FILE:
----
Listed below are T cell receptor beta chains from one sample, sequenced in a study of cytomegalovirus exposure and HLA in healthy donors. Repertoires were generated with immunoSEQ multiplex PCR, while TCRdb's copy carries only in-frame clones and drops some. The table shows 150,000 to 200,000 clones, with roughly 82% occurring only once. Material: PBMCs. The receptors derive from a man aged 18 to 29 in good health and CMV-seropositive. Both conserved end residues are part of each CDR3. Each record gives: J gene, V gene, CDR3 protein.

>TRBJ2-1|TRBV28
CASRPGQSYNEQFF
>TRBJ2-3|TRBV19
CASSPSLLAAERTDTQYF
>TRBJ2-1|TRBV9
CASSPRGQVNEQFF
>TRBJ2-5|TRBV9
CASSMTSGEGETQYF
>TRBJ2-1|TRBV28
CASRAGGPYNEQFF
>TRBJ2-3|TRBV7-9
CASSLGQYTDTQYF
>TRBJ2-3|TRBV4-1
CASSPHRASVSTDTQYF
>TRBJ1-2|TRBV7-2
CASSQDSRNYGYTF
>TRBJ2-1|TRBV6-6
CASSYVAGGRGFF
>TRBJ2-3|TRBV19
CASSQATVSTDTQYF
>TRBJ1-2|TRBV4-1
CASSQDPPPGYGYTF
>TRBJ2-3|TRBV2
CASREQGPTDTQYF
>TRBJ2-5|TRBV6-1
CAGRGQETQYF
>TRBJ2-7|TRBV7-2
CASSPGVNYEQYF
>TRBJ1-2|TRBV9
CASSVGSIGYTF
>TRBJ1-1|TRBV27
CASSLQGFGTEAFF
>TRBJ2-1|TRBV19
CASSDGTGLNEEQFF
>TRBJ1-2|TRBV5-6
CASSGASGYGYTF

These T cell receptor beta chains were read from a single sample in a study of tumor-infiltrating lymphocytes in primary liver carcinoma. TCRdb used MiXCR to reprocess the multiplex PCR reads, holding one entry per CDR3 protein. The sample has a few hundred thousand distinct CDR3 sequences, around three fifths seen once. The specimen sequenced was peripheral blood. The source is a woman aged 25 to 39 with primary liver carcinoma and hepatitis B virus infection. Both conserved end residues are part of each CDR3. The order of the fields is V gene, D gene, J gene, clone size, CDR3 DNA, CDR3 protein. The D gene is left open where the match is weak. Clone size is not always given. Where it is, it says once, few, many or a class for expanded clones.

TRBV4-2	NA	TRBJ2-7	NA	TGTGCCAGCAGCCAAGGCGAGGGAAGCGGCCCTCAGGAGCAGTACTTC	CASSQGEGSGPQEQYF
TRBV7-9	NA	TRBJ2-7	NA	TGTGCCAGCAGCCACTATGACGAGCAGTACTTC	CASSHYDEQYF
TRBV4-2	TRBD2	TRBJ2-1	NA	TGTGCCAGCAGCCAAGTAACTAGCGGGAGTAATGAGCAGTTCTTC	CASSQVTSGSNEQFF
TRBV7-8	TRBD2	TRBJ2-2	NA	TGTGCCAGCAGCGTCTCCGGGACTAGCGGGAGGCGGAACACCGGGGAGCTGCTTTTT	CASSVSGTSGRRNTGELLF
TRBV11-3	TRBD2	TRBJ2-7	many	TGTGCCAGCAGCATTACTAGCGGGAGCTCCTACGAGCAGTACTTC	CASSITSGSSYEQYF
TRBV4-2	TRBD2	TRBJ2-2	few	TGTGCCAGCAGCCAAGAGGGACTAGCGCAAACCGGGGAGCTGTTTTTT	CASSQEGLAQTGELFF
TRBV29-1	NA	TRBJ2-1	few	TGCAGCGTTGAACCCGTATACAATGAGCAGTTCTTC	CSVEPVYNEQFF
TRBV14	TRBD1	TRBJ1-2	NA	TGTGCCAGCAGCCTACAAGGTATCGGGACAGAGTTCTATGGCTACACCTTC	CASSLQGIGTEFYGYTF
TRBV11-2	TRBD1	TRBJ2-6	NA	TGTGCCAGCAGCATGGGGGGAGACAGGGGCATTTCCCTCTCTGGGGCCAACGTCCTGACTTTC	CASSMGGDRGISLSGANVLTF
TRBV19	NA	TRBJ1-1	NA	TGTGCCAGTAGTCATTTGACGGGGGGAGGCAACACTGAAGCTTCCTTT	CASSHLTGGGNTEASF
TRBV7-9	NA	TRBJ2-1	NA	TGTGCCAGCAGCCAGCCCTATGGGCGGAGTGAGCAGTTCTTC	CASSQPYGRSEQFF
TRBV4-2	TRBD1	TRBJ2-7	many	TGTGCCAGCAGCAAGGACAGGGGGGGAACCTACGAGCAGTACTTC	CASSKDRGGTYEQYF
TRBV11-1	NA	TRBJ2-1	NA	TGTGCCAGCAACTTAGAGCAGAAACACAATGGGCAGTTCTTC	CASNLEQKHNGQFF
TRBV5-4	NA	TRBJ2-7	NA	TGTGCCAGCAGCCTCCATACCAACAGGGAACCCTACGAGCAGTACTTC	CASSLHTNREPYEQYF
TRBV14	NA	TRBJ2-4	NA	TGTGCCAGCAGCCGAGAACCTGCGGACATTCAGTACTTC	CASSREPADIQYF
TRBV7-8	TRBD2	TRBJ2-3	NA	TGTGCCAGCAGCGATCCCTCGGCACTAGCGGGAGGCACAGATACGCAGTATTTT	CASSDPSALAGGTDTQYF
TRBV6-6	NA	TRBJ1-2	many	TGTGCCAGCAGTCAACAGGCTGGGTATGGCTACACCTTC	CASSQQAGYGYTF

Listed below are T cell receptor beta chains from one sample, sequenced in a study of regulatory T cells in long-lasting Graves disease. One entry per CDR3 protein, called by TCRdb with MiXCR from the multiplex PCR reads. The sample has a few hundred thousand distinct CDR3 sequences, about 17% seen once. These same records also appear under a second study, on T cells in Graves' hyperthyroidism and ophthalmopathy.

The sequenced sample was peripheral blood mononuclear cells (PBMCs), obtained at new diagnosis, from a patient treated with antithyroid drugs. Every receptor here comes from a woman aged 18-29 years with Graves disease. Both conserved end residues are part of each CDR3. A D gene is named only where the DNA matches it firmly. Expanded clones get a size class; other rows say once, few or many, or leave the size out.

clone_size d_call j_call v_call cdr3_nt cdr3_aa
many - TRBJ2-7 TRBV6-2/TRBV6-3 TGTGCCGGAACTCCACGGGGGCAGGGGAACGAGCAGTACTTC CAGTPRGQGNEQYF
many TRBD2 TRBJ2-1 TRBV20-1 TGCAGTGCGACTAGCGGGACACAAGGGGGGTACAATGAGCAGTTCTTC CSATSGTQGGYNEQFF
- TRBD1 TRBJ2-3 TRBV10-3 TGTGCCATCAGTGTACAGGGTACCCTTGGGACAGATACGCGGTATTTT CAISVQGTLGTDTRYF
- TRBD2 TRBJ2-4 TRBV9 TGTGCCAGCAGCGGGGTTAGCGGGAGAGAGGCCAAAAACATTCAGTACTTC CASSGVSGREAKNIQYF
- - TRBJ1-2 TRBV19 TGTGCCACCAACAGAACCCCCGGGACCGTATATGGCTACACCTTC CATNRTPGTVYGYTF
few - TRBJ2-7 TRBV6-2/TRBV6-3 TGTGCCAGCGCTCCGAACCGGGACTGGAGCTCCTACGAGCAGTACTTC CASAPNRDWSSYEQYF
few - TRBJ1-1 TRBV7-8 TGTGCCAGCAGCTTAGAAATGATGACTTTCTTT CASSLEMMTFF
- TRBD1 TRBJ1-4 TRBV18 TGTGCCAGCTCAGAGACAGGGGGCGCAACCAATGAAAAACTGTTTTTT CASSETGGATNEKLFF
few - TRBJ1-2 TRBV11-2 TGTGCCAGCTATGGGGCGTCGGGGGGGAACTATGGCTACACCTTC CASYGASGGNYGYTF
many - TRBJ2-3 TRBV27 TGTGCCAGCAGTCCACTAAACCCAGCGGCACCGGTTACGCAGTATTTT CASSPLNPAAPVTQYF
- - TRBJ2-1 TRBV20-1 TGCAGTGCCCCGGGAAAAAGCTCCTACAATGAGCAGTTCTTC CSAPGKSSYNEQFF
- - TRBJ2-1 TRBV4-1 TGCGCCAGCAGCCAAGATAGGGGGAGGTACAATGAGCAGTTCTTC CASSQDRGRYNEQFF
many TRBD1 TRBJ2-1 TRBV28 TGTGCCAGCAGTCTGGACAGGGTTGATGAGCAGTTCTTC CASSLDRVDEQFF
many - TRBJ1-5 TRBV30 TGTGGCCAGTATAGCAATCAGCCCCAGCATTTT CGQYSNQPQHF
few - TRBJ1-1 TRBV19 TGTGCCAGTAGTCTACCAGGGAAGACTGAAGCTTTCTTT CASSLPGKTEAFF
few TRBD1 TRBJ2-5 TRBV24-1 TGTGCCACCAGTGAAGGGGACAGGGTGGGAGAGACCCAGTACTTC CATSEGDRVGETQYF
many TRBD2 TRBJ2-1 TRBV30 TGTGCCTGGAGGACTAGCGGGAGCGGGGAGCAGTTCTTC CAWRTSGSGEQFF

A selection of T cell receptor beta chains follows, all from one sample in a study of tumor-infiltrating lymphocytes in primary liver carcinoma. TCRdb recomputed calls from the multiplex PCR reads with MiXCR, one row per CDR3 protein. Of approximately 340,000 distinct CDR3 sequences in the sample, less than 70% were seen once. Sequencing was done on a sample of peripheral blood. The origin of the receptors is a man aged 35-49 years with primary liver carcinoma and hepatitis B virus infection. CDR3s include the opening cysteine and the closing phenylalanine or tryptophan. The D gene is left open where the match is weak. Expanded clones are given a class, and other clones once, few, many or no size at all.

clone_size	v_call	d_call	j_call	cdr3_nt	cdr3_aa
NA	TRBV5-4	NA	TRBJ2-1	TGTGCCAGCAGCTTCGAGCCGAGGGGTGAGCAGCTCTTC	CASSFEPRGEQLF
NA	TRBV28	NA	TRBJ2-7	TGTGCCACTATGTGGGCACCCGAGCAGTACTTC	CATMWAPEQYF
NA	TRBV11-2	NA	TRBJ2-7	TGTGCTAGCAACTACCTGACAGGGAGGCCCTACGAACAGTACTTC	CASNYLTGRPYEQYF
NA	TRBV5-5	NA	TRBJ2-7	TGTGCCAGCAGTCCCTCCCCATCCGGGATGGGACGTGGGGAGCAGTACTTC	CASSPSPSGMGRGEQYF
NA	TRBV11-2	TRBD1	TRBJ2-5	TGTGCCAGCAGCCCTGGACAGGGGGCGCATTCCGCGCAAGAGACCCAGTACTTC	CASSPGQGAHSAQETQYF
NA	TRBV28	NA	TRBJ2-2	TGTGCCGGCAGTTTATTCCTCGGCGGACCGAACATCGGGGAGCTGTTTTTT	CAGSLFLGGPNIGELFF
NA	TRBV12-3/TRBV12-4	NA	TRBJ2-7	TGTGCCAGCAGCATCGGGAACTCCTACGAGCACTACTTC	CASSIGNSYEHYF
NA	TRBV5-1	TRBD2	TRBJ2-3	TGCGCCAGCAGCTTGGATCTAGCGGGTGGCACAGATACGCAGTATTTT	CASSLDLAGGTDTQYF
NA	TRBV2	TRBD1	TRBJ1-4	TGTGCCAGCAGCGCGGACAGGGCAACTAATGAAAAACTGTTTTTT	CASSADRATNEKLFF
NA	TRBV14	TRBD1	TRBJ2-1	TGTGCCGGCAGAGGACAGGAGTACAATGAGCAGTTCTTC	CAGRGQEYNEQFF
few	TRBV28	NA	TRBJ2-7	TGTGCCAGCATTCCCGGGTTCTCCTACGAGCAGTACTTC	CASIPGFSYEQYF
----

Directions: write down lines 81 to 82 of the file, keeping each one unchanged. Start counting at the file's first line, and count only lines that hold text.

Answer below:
NA	TRBV5-5	NA	TRBJ2-7	TGTGCCAGCAGTCCCTCCCCATCCGGGATGGGACGTGGGGAGCAGTACTTC	CASSPSPSGMGRGEQYF
NA	TRBV11-2	TRBD1	TRBJ2-5	TGTGCCAGCAGCCCTGGACAGGGGGCGCATTCCGCGCAAGAGACCCAGTACTTC	CASSPGQGAHSAQETQYF